To disclose the rationale behind the ameliorating effect of XYS on polycystic ovary formation and follicles development abnormalities, the expression of β2R in follicles was assessed by immunohistochemistry and western blot. Immunofluorescence staining (Figure 5A) shows that, compared with Control group, the expression of β2R increased in the primordial and primary follicles immediately after CUMS and further increased at the end of the experiment, which, however, was obviously relieved by post-treatment with XYS (Figures 5Aa1–e1,a2–e2). In accordance with the results in the ovarian tissue, NE exposure led to an increased expression of β2R in cultured granulosa cells (Figure 5B), which was attenuated by XYS. Western blot analysis (Figure 5C) shows a trend similar to immunofluorescence results, however there was no significant difference observed among the different groups.
Figure 5. Effect of XYS post-treatment on the expression of β2R in ovarian tissue. (A) Representative immunofluorescence confocal images of primordial follicles (1, bar = 10 μm), primary follicles (2, bar = 15 μm), secondary follicles (3, bar = 30 μm), antral follicles (4, bar = 100 μm), cystic follicles (5, bar = 250 μm) and enlarged images of cystic follicles (6, bar = 50 μm) in Control (a), CUMS (b), CUMS+NS (c), CUMS+XYS (0.505 g/kg) (d), and CUMS+XYS (1.01 g/kg) (e) group, respectively. F, follicular antrum. The sections were immunochemically stained for β2R (green) and nuclei (blue). (B) Representative immunofluorescence confocal images of granulosa cells in Control (a), NE (b), NE+NS (c), NE+XYS (1.01 g/kg) (d) group, respectively. The areas inside the rectangle of upper panel (1) are shown in the lower penal (2) at high magnification. The sections were immunochemically stained for β2R (green) and nuclei (blue). (C) Western blot for the expression of β2R in different groups with the quantification of β2R showing below. Results were presented as mean ± SE. No difference was noted among groups, n = 4.
XYS Inhibits the Apoptosis of Granulosa Cells in the Antral Follicles Induced by CUMS
In order to investigate whether the formation of cystic follicles is associated with apoptosis of granulosa cells, we conducted TUNEL staining for ovarian tissues. Compared with the Control group, the antral follicles, but not the secondary follicles, from CUMS group demonstrated a high number of apoptotic granulosa cells (Figure 6A). On the other hand, less TUNEL positive cells were observed in the antral follicles from rats after XYS post-treatment. A quantitative assessment confirmed this result showing that the number of TUNEL positive cells significantly increased immediately after CUMS challenge, but decreased spontaneously at the end of the experiment, a process that was significantly accelerated by treatment with XYS (Figure 6B). In line with this result, Western blot analysis revealed that the ratio of Bax and Bcl-2 and the expression of cleaved caspase-3 varied among groups in a similar manner as that for TUNEL positive cells (Figures 6C,D).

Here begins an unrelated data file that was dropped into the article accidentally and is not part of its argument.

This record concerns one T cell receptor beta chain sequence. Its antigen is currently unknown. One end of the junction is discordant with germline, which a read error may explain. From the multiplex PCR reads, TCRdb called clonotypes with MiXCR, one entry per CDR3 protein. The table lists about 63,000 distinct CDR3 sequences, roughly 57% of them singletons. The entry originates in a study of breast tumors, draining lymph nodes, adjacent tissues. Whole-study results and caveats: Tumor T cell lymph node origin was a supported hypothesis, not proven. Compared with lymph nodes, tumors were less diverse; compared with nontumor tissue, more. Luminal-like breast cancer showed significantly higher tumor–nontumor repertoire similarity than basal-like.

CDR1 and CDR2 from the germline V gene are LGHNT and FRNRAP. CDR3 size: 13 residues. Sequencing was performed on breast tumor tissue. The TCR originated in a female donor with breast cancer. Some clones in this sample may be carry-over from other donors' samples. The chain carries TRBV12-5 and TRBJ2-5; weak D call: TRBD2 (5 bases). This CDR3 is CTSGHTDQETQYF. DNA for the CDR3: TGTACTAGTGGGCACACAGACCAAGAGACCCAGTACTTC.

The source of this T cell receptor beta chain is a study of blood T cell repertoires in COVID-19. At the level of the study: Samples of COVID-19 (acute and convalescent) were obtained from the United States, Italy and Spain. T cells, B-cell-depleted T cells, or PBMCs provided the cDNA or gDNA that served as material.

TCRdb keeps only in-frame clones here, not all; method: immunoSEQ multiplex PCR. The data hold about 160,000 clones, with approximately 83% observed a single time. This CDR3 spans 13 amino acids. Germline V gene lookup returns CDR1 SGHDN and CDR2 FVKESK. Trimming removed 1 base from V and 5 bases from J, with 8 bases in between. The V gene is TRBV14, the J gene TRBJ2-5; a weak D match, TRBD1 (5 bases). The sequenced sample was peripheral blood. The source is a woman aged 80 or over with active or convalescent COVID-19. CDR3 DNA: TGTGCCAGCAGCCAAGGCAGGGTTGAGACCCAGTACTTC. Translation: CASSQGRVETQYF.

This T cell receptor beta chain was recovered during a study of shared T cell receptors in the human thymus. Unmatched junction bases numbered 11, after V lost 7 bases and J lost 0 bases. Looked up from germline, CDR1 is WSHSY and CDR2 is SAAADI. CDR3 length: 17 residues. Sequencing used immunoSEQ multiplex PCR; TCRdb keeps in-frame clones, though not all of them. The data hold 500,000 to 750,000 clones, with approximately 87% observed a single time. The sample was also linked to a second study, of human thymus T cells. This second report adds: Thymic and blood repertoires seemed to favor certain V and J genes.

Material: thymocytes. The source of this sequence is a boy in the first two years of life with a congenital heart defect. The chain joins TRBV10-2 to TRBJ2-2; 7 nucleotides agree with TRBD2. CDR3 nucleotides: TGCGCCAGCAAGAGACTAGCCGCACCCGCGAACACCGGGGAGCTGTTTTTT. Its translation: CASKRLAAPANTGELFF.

Figure 6. Effect of XYS post-treatment on the apoptosis of granulosa cells in ovarian tissue. (A) Representative TUNEL staining images of secondary follicles (1), and antral follicles (2) in Control (a), CUMS (b), CUMS+NS (c), CUMS+XYS (0.505 g/kg) (d), and CUMS+XYS (1.01 g/kg) (e) group, respectively. TUNEL positive cells are stained green. (B) Statistical result of number of TUNEL positive cells per 5 fields. (C) Western blot for the expression of Bax and Bcl-2 in different groups with the quantification of Bax/Bcl-2 showing below. (D) Western blot for the expression of cleaved caspase-3 in different groups with the quantification of cleaved caspase-3 showing below. Results are presented as mean ± SE. *P < 0.05 vs. Control group; #P < 0.05 vs. CUMS group; †P < 0.05 vs. CUMS+NS group, n = 3 for TUNEL staining, n = 4 for western blot.
XYS Inhibits the Autophagy of Granulosa Cells in the Antral and Cystic Follicles Induced by CUMS